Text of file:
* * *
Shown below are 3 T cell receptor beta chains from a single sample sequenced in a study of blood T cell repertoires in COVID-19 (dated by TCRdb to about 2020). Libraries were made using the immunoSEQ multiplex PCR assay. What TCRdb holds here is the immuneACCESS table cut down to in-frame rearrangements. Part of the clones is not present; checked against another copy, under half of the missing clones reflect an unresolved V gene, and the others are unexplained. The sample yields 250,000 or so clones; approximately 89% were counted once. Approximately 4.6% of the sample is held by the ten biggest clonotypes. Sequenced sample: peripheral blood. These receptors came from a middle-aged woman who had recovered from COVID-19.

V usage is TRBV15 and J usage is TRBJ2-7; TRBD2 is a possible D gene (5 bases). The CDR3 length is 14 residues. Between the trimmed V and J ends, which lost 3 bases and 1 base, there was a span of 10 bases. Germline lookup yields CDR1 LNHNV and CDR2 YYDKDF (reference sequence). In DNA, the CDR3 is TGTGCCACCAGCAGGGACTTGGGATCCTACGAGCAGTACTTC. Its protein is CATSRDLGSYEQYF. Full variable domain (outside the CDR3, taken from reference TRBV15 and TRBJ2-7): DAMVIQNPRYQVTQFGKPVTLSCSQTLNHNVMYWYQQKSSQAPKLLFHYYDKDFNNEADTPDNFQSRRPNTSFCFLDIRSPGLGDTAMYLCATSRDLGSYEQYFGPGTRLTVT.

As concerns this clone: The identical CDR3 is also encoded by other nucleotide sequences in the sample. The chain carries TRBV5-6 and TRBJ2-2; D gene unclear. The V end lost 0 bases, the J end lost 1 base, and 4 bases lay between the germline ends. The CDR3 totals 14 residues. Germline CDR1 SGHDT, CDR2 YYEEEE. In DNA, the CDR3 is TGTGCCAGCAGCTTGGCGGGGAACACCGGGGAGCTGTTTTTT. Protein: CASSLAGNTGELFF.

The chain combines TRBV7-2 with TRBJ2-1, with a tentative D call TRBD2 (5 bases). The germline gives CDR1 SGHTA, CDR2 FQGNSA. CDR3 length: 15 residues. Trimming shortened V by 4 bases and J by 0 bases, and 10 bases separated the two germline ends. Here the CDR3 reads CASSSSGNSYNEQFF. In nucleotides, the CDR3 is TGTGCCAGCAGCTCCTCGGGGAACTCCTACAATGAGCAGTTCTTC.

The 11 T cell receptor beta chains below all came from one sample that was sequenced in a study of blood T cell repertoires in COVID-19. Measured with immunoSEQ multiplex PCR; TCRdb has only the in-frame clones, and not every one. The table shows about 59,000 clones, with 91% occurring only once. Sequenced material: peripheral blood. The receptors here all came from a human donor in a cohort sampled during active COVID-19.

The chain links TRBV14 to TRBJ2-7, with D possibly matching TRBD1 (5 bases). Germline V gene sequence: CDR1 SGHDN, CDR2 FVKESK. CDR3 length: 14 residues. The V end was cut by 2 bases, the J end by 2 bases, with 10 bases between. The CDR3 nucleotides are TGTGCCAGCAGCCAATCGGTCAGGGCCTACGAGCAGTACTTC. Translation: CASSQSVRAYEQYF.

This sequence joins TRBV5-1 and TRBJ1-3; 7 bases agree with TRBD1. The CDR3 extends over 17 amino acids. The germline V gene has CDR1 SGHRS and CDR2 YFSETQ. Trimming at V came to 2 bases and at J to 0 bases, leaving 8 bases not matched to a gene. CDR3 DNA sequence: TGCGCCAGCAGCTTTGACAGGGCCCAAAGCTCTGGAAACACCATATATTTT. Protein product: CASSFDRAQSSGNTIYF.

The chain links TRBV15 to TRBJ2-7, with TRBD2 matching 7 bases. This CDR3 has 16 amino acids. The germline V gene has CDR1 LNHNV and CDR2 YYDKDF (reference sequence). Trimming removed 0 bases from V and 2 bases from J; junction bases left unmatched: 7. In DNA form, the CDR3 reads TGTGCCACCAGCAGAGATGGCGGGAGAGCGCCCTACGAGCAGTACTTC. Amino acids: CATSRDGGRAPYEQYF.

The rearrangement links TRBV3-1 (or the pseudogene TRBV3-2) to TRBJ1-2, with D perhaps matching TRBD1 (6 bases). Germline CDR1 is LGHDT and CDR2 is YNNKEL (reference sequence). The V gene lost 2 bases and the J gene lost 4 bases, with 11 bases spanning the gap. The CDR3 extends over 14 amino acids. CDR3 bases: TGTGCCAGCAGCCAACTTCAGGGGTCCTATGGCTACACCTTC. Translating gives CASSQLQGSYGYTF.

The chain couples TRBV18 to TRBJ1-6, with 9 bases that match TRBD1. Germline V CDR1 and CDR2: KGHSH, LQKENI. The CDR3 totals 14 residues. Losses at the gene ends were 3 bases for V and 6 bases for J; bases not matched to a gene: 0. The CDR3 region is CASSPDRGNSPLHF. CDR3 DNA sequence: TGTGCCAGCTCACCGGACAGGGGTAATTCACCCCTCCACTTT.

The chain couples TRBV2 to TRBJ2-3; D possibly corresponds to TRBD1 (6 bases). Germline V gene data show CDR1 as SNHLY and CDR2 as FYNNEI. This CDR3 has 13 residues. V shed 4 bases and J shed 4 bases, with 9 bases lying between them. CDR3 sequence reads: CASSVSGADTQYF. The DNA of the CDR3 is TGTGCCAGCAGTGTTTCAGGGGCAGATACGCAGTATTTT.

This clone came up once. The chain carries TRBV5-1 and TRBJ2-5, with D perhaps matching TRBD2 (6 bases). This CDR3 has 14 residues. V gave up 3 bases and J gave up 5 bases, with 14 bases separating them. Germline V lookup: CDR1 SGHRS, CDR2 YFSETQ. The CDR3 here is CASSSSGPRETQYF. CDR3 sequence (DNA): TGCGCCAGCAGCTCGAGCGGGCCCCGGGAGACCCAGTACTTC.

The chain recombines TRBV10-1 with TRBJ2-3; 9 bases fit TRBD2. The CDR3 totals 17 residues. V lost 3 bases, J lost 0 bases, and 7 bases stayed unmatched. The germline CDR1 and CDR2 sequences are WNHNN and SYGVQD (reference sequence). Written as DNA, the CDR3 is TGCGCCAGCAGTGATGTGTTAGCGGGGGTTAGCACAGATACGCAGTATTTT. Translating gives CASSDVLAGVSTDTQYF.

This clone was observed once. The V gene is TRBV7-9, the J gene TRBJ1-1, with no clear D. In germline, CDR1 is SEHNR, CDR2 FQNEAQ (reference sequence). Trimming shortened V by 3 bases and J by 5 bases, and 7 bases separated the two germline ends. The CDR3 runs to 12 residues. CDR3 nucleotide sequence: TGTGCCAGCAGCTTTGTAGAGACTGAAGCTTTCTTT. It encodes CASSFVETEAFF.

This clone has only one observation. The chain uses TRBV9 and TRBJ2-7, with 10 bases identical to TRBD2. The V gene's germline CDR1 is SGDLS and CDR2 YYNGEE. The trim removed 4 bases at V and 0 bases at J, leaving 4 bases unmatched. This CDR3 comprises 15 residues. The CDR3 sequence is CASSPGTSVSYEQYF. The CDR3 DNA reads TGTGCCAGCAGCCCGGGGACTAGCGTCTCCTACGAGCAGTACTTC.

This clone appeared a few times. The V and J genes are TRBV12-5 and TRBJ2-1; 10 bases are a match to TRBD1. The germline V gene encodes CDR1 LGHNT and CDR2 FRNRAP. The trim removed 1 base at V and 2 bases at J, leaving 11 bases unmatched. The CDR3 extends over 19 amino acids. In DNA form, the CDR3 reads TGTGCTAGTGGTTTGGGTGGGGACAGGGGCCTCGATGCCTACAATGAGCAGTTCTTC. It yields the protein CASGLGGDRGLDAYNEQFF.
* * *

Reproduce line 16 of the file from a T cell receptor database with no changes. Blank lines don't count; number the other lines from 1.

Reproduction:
This clone appeared a few times. The V and J genes are TRBV12-5 and TRBJ2-1; 10 bases are a match to TRBD1. The germline V gene encodes CDR1 LGHNT and CDR2 FRNRAP. The trim removed 1 base at V and 2 bases at J, leaving 11 bases unmatched. The CDR3 extends over 19 amino acids. In DNA form, the CDR3 reads TGTGCTAGTGGTTTGGGTGGGGACAGGGGCCTCGATGCCTACAATGAGCAGTTCTTC. It yields the protein CASGLGGDRGLDAYNEQFF.